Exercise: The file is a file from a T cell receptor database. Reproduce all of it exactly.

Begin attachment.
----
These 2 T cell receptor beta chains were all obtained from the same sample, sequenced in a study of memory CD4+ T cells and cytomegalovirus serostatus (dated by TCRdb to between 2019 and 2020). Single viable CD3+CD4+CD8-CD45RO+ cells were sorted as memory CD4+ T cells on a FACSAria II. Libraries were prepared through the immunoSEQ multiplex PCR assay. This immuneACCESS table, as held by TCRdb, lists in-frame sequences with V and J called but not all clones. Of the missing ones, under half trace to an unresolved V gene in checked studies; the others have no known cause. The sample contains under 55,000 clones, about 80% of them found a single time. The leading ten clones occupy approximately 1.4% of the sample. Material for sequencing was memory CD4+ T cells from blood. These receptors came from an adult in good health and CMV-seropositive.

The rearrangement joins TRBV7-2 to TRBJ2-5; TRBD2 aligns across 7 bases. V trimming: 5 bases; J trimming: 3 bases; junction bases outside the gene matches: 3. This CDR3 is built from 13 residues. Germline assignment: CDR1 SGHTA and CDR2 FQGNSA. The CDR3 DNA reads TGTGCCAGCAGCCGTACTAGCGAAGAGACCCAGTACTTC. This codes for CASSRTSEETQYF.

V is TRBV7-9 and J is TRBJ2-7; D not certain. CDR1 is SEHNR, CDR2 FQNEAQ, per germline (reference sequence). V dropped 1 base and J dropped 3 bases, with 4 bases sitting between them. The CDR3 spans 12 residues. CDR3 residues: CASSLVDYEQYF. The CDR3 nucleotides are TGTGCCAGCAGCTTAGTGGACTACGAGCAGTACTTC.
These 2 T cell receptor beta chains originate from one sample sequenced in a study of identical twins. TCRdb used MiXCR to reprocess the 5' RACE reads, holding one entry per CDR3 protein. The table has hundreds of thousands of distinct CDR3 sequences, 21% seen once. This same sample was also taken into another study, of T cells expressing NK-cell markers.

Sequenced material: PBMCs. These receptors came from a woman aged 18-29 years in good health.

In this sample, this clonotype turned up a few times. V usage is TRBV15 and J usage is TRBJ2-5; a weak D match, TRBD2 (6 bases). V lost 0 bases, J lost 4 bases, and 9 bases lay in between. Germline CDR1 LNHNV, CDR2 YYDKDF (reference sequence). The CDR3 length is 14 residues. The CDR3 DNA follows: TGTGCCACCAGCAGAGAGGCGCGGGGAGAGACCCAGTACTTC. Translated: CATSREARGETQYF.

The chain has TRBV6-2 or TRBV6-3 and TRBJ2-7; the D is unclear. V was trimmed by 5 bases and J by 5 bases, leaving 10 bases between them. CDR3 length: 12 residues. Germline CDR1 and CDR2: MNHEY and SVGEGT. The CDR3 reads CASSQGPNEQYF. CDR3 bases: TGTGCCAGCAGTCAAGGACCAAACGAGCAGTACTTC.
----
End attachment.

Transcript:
These 2 T cell receptor beta chains were all obtained from the same sample, sequenced in a study of memory CD4+ T cells and cytomegalovirus serostatus (dated by TCRdb to between 2019 and 2020). Single viable CD3+CD4+CD8-CD45RO+ cells were sorted as memory CD4+ T cells on a FACSAria II. Libraries were prepared through the immunoSEQ multiplex PCR assay. This immuneACCESS table, as held by TCRdb, lists in-frame sequences with V and J called but not all clones. Of the missing ones, under half trace to an unresolved V gene in checked studies; the others have no known cause. The sample contains under 55,000 clones, about 80% of them found a single time. The leading ten clones occupy approximately 1.4% of the sample. Material for sequencing was memory CD4+ T cells from blood. These receptors came from an adult in good health and CMV-seropositive.

The rearrangement joins TRBV7-2 to TRBJ2-5; TRBD2 aligns across 7 bases. V trimming: 5 bases; J trimming: 3 bases; junction bases outside the gene matches: 3. This CDR3 is built from 13 residues. Germline assignment: CDR1 SGHTA and CDR2 FQGNSA. The CDR3 DNA reads TGTGCCAGCAGCCGTACTAGCGAAGAGACCCAGTACTTC. This codes for CASSRTSEETQYF.

V is TRBV7-9 and J is TRBJ2-7; D not certain. CDR1 is SEHNR, CDR2 FQNEAQ, per germline (reference sequence). V dropped 1 base and J dropped 3 bases, with 4 bases sitting between them. The CDR3 spans 12 residues. CDR3 residues: CASSLVDYEQYF. The CDR3 nucleotides are TGTGCCAGCAGCTTAGTGGACTACGAGCAGTACTTC.
These 2 T cell receptor beta chains originate from one sample sequenced in a study of identical twins. TCRdb used MiXCR to reprocess the 5' RACE reads, holding one entry per CDR3 protein. The table has hundreds of thousands of distinct CDR3 sequences, 21% seen once. This same sample was also taken into another study, of T cells expressing NK-cell markers.

Sequenced material: PBMCs. These receptors came from a woman aged 18-29 years in good health.

In this sample, this clonotype turned up a few times. V usage is TRBV15 and J usage is TRBJ2-5; a weak D match, TRBD2 (6 bases). V lost 0 bases, J lost 4 bases, and 9 bases lay in between. Germline CDR1 LNHNV, CDR2 YYDKDF (reference sequence). The CDR3 length is 14 residues. The CDR3 DNA follows: TGTGCCACCAGCAGAGAGGCGCGGGGAGAGACCCAGTACTTC. Translated: CATSREARGETQYF.

The chain has TRBV6-2 or TRBV6-3 and TRBJ2-7; the D is unclear. V was trimmed by 5 bases and J by 5 bases, leaving 10 bases between them. CDR3 length: 12 residues. Germline CDR1 and CDR2: MNHEY and SVGEGT. The CDR3 reads CASSQGPNEQYF. CDR3 bases: TGTGCCAGCAGTCAAGGACCAAACGAGCAGTACTTC.